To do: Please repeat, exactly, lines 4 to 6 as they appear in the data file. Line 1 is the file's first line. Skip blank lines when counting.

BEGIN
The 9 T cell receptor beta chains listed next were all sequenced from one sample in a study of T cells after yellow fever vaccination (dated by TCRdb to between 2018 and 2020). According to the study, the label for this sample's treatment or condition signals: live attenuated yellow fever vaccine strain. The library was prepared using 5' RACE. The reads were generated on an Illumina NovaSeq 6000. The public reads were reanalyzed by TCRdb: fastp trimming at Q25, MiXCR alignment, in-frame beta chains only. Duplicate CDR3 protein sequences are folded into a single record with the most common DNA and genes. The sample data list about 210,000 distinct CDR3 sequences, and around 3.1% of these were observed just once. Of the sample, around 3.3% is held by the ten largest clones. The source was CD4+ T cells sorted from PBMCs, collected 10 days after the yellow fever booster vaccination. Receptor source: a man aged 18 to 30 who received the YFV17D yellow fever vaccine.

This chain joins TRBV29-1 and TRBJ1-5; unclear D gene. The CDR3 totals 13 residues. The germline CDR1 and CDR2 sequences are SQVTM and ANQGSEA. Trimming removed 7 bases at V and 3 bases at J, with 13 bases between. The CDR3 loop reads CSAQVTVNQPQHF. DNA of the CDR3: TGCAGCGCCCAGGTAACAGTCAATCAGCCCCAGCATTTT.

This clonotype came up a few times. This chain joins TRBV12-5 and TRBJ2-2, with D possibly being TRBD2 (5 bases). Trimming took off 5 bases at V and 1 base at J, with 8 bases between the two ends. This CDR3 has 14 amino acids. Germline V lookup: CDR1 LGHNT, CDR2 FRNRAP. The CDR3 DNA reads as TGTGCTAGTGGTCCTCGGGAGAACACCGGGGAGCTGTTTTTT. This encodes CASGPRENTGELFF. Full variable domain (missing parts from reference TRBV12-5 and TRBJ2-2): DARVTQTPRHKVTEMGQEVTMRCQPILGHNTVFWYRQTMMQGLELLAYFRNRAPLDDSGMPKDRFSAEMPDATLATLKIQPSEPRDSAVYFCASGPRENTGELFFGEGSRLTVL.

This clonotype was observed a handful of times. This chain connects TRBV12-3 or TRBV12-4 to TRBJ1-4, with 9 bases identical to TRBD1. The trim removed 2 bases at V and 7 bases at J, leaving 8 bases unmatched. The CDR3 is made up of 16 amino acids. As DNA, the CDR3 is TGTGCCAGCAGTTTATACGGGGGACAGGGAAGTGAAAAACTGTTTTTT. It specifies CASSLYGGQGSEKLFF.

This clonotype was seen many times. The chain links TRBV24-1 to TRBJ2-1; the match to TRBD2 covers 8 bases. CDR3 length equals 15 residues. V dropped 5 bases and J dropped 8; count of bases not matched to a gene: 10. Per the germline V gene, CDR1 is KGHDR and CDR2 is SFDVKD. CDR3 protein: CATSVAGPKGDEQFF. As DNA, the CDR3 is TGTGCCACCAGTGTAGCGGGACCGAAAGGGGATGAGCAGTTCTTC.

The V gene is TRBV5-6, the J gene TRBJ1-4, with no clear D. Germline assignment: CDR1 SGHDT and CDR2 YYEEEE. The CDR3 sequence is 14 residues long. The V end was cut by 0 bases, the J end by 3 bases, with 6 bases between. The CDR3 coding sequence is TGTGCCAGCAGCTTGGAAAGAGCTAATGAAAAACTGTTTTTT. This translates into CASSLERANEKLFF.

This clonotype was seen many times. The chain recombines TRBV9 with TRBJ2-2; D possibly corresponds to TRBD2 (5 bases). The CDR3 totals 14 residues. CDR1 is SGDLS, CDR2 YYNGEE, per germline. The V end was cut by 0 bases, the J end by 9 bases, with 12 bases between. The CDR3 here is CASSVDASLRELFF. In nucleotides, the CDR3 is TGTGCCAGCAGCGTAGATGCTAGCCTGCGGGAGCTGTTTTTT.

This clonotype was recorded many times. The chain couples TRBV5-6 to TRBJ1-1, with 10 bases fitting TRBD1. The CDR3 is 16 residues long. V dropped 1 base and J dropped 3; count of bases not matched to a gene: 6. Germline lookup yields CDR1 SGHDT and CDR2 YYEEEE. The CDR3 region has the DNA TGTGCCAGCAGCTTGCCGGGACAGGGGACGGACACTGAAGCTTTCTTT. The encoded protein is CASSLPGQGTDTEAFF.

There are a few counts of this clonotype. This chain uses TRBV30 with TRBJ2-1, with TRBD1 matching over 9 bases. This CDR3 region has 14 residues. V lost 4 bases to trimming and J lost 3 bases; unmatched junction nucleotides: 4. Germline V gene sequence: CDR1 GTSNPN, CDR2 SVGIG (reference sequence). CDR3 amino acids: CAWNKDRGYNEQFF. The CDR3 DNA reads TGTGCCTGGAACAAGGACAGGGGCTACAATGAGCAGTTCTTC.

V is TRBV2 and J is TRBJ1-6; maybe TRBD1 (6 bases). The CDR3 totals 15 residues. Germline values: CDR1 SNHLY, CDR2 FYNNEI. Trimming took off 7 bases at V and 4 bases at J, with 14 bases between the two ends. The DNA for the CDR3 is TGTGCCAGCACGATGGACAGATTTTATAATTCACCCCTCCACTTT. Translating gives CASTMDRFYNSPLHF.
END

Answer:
This clonotype was observed a handful of times. This chain connects TRBV12-3 or TRBV12-4 to TRBJ1-4, with 9 bases identical to TRBD1. The trim removed 2 bases at V and 7 bases at J, leaving 8 bases unmatched. The CDR3 is made up of 16 amino acids. As DNA, the CDR3 is TGTGCCAGCAGTTTATACGGGGGACAGGGAAGTGAAAAACTGTTTTTT. It specifies CASSLYGGQGSEKLFF.

This clonotype was seen many times. The chain links TRBV24-1 to TRBJ2-1; the match to TRBD2 covers 8 bases. CDR3 length equals 15 residues. V dropped 5 bases and J dropped 8; count of bases not matched to a gene: 10. Per the germline V gene, CDR1 is KGHDR and CDR2 is SFDVKD. CDR3 protein: CATSVAGPKGDEQFF. As DNA, the CDR3 is TGTGCCACCAGTGTAGCGGGACCGAAAGGGGATGAGCAGTTCTTC.

The V gene is TRBV5-6, the J gene TRBJ1-4, with no clear D. Germline assignment: CDR1 SGHDT and CDR2 YYEEEE. The CDR3 sequence is 14 residues long. The V end was cut by 0 bases, the J end by 3 bases, with 6 bases between. The CDR3 coding sequence is TGTGCCAGCAGCTTGGAAAGAGCTAATGAAAAACTGTTTTTT. This translates into CASSLERANEKLFF.